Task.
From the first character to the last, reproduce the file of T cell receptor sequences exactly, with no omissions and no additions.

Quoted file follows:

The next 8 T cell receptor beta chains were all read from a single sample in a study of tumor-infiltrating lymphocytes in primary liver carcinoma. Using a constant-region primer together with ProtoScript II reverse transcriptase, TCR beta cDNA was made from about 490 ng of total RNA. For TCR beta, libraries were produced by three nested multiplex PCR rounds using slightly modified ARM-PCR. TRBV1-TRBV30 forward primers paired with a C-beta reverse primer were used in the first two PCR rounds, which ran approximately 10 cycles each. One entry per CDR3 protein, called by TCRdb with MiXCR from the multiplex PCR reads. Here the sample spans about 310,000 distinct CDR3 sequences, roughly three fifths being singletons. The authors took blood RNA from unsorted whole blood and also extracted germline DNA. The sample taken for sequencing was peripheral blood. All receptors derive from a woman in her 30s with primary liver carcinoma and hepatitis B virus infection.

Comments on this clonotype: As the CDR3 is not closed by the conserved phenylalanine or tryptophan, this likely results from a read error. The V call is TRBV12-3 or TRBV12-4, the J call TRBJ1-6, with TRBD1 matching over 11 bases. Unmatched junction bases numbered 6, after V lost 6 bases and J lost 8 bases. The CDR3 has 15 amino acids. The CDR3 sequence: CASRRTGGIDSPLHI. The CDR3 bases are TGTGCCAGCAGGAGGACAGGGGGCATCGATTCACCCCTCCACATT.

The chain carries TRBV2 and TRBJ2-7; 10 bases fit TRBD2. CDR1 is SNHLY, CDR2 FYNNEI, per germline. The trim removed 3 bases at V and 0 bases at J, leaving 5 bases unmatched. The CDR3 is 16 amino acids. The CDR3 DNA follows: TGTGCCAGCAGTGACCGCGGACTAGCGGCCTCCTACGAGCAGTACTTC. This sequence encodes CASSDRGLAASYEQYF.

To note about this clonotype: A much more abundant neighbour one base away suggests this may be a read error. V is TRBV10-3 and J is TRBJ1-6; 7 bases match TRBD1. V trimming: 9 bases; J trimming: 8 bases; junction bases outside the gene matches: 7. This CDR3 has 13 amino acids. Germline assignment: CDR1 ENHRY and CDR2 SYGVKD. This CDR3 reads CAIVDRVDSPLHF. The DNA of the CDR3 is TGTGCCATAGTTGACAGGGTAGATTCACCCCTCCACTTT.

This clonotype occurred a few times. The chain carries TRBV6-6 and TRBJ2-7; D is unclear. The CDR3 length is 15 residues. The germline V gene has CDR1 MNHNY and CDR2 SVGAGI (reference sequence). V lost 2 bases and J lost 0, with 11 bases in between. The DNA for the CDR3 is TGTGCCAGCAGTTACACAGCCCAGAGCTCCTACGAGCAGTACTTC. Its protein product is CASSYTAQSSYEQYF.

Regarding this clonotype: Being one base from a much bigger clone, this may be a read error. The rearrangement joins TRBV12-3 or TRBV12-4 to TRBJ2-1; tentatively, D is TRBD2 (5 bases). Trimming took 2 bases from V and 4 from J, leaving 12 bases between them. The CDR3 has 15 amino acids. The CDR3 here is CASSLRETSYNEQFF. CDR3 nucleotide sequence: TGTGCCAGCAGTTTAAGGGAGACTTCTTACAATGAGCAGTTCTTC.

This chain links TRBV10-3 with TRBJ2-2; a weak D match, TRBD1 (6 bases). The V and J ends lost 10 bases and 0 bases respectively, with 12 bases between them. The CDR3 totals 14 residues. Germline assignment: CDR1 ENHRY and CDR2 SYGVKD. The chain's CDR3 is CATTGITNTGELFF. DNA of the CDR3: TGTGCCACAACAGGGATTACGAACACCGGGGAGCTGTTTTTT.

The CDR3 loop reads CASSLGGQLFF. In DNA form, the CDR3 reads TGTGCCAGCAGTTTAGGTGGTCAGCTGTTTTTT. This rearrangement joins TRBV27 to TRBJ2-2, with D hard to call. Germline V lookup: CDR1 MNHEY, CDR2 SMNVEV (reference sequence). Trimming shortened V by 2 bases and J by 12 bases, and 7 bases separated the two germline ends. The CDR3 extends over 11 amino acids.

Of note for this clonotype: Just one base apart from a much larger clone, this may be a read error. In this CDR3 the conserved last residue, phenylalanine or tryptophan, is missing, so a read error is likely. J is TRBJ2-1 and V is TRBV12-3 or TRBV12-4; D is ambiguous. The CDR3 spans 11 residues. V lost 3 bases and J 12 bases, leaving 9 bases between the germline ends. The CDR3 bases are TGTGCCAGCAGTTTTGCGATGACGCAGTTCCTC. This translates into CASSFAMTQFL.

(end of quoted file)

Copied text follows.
The next 8 T cell receptor beta chains were all read from a single sample in a study of tumor-infiltrating lymphocytes in primary liver carcinoma. Using a constant-region primer together with ProtoScript II reverse transcriptase, TCR beta cDNA was made from about 490 ng of total RNA. For TCR beta, libraries were produced by three nested multiplex PCR rounds using slightly modified ARM-PCR. TRBV1-TRBV30 forward primers paired with a C-beta reverse primer were used in the first two PCR rounds, which ran approximately 10 cycles each. One entry per CDR3 protein, called by TCRdb with MiXCR from the multiplex PCR reads. Here the sample spans about 310,000 distinct CDR3 sequences, roughly three fifths being singletons. The authors took blood RNA from unsorted whole blood and also extracted germline DNA. The sample taken for sequencing was peripheral blood. All receptors derive from a woman in her 30s with primary liver carcinoma and hepatitis B virus infection.

Comments on this clonotype: As the CDR3 is not closed by the conserved phenylalanine or tryptophan, this likely results from a read error. The V call is TRBV12-3 or TRBV12-4, the J call TRBJ1-6, with TRBD1 matching over 11 bases. Unmatched junction bases numbered 6, after V lost 6 bases and J lost 8 bases. The CDR3 has 15 amino acids. The CDR3 sequence: CASRRTGGIDSPLHI. The CDR3 bases are TGTGCCAGCAGGAGGACAGGGGGCATCGATTCACCCCTCCACATT.

The chain carries TRBV2 and TRBJ2-7; 10 bases fit TRBD2. CDR1 is SNHLY, CDR2 FYNNEI, per germline. The trim removed 3 bases at V and 0 bases at J, leaving 5 bases unmatched. The CDR3 is 16 amino acids. The CDR3 DNA follows: TGTGCCAGCAGTGACCGCGGACTAGCGGCCTCCTACGAGCAGTACTTC. This sequence encodes CASSDRGLAASYEQYF.

To note about this clonotype: A much more abundant neighbour one base away suggests this may be a read error. V is TRBV10-3 and J is TRBJ1-6; 7 bases match TRBD1. V trimming: 9 bases; J trimming: 8 bases; junction bases outside the gene matches: 7. This CDR3 has 13 amino acids. Germline assignment: CDR1 ENHRY and CDR2 SYGVKD. This CDR3 reads CAIVDRVDSPLHF. The DNA of the CDR3 is TGTGCCATAGTTGACAGGGTAGATTCACCCCTCCACTTT.

This clonotype occurred a few times. The chain carries TRBV6-6 and TRBJ2-7; D is unclear. The CDR3 length is 15 residues. The germline V gene has CDR1 MNHNY and CDR2 SVGAGI (reference sequence). V lost 2 bases and J lost 0, with 11 bases in between. The DNA for the CDR3 is TGTGCCAGCAGTTACACAGCCCAGAGCTCCTACGAGCAGTACTTC. Its protein product is CASSYTAQSSYEQYF.

Regarding this clonotype: Being one base from a much bigger clone, this may be a read error. The rearrangement joins TRBV12-3 or TRBV12-4 to TRBJ2-1; tentatively, D is TRBD2 (5 bases). Trimming took 2 bases from V and 4 from J, leaving 12 bases between them. The CDR3 has 15 amino acids. The CDR3 here is CASSLRETSYNEQFF. CDR3 nucleotide sequence: TGTGCCAGCAGTTTAAGGGAGACTTCTTACAATGAGCAGTTCTTC.

This chain links TRBV10-3 with TRBJ2-2; a weak D match, TRBD1 (6 bases). The V and J ends lost 10 bases and 0 bases respectively, with 12 bases between them. The CDR3 totals 14 residues. Germline assignment: CDR1 ENHRY and CDR2 SYGVKD. The chain's CDR3 is CATTGITNTGELFF. DNA of the CDR3: TGTGCCACAACAGGGATTACGAACACCGGGGAGCTGTTTTTT.

The CDR3 loop reads CASSLGGQLFF. In DNA form, the CDR3 reads TGTGCCAGCAGTTTAGGTGGTCAGCTGTTTTTT. This rearrangement joins TRBV27 to TRBJ2-2, with D hard to call. Germline V lookup: CDR1 MNHEY, CDR2 SMNVEV (reference sequence). Trimming shortened V by 2 bases and J by 12 bases, and 7 bases separated the two germline ends. The CDR3 extends over 11 amino acids.

Of note for this clonotype: Just one base apart from a much larger clone, this may be a read error. In this CDR3 the conserved last residue, phenylalanine or tryptophan, is missing, so a read error is likely. J is TRBJ2-1 and V is TRBV12-3 or TRBV12-4; D is ambiguous. The CDR3 spans 11 residues. V lost 3 bases and J 12 bases, leaving 9 bases between the germline ends. The CDR3 bases are TGTGCCAGCAGTTTTGCGATGACGCAGTTCCTC. This translates into CASSFAMTQFL.